- Send me a thumbs up and I’ll send you more info.
- Feel free to respond and I’ll send you info.
- Send me a yes and I’ll send more info.
- Are you the right person? If not, who is?
- Cool? Is it ok if I tell you more?
- How is the hiring process going for this?
- Please reply to this email if I can send you some more info.
- If you are the appropriate person to speak with, what does your calendar look like? If not, who do you recommend I talk to?
- Does a Friday meeting work? IF not, how about Tuesday at 10AM?
What these emails do is show you won’t have to be micromanaged.
You are putting the hard work of deciding what should happen next on yourself.
Whether it’s a project, a job, or something else you’re emailing about, demonstrating you know how to end an email this way is going to pay off big time.
How to find the perfect way to end an email for your situation
To re-iterate, if you’re like most people the end of your email probably looks like this:
“I’m not sure if you may be interested in something like this, but if you are feel free to let me know what you would like to do.”
This does you no good. So how do you write a better end to your email for your situation?
End it with two things:
- A yes or no question.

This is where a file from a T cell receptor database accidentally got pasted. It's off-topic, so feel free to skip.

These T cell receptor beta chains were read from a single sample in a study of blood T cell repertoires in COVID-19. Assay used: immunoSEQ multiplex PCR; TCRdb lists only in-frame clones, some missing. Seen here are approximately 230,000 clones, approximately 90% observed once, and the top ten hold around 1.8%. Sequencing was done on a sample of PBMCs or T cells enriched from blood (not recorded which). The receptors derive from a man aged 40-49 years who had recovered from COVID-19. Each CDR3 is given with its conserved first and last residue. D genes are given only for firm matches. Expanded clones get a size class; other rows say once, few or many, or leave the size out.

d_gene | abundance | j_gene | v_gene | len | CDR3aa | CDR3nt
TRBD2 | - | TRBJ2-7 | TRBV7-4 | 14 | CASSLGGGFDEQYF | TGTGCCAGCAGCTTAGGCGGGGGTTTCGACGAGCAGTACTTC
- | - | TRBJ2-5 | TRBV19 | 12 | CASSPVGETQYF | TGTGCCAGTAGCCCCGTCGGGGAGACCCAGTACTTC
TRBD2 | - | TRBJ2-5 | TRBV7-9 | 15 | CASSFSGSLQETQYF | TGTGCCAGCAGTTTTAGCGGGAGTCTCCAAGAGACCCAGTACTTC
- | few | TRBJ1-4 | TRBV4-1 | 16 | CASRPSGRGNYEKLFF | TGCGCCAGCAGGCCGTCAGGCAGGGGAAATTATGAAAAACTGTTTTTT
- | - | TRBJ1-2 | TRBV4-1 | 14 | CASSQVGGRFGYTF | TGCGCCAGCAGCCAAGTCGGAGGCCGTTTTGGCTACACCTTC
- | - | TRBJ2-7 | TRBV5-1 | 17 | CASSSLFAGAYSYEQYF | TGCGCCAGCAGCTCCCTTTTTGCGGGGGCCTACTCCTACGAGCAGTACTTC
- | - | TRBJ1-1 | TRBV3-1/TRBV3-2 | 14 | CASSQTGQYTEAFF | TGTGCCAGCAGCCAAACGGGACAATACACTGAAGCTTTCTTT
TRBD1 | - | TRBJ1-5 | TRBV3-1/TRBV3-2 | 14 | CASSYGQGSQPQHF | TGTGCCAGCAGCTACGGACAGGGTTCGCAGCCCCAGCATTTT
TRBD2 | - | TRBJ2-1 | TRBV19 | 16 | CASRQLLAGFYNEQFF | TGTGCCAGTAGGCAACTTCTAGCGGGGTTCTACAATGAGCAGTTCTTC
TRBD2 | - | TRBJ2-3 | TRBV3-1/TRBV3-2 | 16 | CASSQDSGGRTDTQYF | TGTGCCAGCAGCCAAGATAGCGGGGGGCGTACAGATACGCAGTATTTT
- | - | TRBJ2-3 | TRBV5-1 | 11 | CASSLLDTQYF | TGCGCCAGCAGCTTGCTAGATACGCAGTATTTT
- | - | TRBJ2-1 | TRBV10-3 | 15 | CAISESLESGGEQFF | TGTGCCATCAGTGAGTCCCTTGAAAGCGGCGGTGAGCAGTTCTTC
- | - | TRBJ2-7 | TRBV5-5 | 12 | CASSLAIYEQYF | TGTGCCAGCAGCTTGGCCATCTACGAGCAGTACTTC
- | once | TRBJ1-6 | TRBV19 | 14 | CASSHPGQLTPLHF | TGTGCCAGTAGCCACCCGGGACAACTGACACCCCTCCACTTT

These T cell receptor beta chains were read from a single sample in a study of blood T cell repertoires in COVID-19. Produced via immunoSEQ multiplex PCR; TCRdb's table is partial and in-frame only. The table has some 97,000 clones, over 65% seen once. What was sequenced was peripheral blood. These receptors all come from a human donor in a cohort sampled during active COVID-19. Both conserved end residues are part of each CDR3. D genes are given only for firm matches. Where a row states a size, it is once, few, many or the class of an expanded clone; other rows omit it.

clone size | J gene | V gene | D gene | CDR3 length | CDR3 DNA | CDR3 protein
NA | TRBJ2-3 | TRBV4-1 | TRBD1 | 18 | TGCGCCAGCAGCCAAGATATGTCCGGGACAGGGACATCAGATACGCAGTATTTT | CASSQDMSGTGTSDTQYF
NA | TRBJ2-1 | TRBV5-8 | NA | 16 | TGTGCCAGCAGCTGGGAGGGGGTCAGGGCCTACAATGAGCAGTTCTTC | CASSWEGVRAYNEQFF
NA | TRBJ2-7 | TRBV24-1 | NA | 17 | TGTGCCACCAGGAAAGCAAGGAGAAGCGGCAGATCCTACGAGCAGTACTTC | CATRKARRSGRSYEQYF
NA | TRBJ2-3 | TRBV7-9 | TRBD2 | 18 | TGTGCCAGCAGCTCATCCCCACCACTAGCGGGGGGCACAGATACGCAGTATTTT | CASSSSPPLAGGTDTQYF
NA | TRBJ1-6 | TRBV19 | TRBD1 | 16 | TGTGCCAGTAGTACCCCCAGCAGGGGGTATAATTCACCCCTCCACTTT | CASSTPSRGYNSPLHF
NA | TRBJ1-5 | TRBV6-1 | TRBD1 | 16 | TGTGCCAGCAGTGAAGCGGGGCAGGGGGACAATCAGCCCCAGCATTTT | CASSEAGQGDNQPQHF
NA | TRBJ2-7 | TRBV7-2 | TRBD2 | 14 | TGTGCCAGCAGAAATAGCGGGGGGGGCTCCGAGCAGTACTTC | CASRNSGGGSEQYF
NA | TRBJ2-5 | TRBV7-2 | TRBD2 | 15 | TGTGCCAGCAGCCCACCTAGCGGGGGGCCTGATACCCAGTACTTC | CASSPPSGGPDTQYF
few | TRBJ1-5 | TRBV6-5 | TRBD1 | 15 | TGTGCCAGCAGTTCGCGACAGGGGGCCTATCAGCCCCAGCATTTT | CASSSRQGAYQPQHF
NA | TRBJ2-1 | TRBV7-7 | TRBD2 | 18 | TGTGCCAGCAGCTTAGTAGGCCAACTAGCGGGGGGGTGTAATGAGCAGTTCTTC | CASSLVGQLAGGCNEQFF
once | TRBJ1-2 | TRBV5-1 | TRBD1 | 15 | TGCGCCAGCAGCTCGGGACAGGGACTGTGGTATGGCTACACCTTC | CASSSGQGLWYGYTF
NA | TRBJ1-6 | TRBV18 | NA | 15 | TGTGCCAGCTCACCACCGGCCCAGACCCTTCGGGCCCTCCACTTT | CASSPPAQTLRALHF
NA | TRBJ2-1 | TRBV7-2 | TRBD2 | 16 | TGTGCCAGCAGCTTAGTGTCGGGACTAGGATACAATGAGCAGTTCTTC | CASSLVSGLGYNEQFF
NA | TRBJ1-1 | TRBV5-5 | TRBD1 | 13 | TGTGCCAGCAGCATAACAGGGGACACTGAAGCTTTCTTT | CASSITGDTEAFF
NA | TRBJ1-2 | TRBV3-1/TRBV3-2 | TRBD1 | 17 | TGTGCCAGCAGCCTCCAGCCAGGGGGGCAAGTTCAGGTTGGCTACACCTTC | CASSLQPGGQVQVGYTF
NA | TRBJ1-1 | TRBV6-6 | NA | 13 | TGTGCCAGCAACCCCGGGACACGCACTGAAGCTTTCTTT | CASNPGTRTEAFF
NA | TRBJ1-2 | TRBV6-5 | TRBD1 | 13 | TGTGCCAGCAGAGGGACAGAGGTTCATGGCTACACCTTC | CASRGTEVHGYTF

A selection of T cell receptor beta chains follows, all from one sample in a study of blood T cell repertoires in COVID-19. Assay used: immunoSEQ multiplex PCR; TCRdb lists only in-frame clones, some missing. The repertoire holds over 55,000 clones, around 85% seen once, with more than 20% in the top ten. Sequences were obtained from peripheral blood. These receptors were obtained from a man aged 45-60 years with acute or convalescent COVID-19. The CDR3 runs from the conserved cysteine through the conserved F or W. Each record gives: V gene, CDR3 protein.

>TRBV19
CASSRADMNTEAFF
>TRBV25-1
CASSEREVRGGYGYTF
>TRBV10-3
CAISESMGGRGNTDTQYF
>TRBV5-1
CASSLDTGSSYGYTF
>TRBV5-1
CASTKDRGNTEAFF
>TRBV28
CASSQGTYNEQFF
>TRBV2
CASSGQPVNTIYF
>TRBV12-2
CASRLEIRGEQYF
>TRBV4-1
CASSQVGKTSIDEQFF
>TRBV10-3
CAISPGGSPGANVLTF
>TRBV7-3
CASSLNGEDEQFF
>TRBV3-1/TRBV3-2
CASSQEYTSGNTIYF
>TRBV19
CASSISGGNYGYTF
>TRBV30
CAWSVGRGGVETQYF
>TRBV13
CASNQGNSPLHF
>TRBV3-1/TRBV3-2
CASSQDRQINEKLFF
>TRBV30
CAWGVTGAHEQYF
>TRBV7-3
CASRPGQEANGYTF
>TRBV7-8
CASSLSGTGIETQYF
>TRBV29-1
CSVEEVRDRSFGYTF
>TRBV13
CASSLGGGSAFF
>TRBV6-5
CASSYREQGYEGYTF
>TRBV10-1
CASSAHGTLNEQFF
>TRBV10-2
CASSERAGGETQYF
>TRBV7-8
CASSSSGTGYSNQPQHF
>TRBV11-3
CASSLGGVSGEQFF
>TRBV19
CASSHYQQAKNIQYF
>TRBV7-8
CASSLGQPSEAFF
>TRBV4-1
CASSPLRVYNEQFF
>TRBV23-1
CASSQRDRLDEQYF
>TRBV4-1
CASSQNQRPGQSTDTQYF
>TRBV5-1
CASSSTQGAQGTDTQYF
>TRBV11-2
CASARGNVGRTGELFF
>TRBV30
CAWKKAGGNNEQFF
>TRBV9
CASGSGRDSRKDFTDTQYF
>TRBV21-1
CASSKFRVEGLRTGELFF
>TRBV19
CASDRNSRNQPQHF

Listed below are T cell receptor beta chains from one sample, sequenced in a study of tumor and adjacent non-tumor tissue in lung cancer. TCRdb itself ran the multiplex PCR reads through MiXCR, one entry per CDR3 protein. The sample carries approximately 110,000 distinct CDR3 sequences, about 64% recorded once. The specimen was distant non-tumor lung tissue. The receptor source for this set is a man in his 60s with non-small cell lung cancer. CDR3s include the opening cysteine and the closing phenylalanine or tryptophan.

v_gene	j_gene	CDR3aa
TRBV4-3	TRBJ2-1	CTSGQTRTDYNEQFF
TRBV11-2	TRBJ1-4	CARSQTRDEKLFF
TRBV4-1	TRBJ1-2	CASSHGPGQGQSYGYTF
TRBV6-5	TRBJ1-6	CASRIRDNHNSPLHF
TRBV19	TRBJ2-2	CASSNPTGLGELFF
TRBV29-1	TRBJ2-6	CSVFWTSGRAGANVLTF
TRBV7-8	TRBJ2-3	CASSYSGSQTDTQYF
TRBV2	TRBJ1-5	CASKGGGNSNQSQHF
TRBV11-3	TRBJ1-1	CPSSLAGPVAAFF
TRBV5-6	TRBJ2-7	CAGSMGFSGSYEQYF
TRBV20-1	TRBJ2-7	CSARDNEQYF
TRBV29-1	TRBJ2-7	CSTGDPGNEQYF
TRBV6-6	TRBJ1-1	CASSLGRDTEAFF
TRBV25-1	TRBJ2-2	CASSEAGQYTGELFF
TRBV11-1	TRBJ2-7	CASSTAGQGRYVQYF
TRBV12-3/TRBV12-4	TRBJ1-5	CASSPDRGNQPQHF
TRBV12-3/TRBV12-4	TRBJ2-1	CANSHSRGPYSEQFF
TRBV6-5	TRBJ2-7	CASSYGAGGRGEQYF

- A suggestion with instructions on what to do next.
If you’re contacting a potential client, that means you include how to move forward assuming they’re interested.
“I’d like to discuss the details, sometime this week, if you are interested. If so, would it be okay if I sent you a few ideas on how I could help?”
The only goal is to get a reply. Your email should take seconds to reply to. If they can say “sounds good” to your email, you’re probably on the right track.
Why it worked for me and how it will work for you
This approach showed my hands wouldn’t have to be held throughout a project. As a result clients wanted to work with me.
In the coming week you’re going to notice yourself ending a lot of emails with let me know. Sorry about that. This folly cannot be unseen.
You’re also going to notice something else.
You will have a super power.
By taking responsibility and providing a next step in all of your emails you will have control of your future. You will no longer leave things up to chance.
Folyo is my free newsletter that sends 8,700 freelancers and counting the best client opportunities every day. We help you make more money whether you had time to do marketing this week or not.
Read this next
Includes a real email template that I used to land a $30,000 freelance job as a new designer.
The Freelance Proposal Toolkit
The best templates and tools, for creating a winning freelance proposal in half the time.
The Elements of a Great Portfolio
How to create a powerful portfolio that actually helps you get clients if you're a freelance graphic, UI/UX, or web designer.
A step-by-step breakdown of how to find a bunch of great clients to pitch and actually land them effectively.
The Follow Up Email
A complete guide to sending an awesome follow up email to a client or proposal that isn't annoying.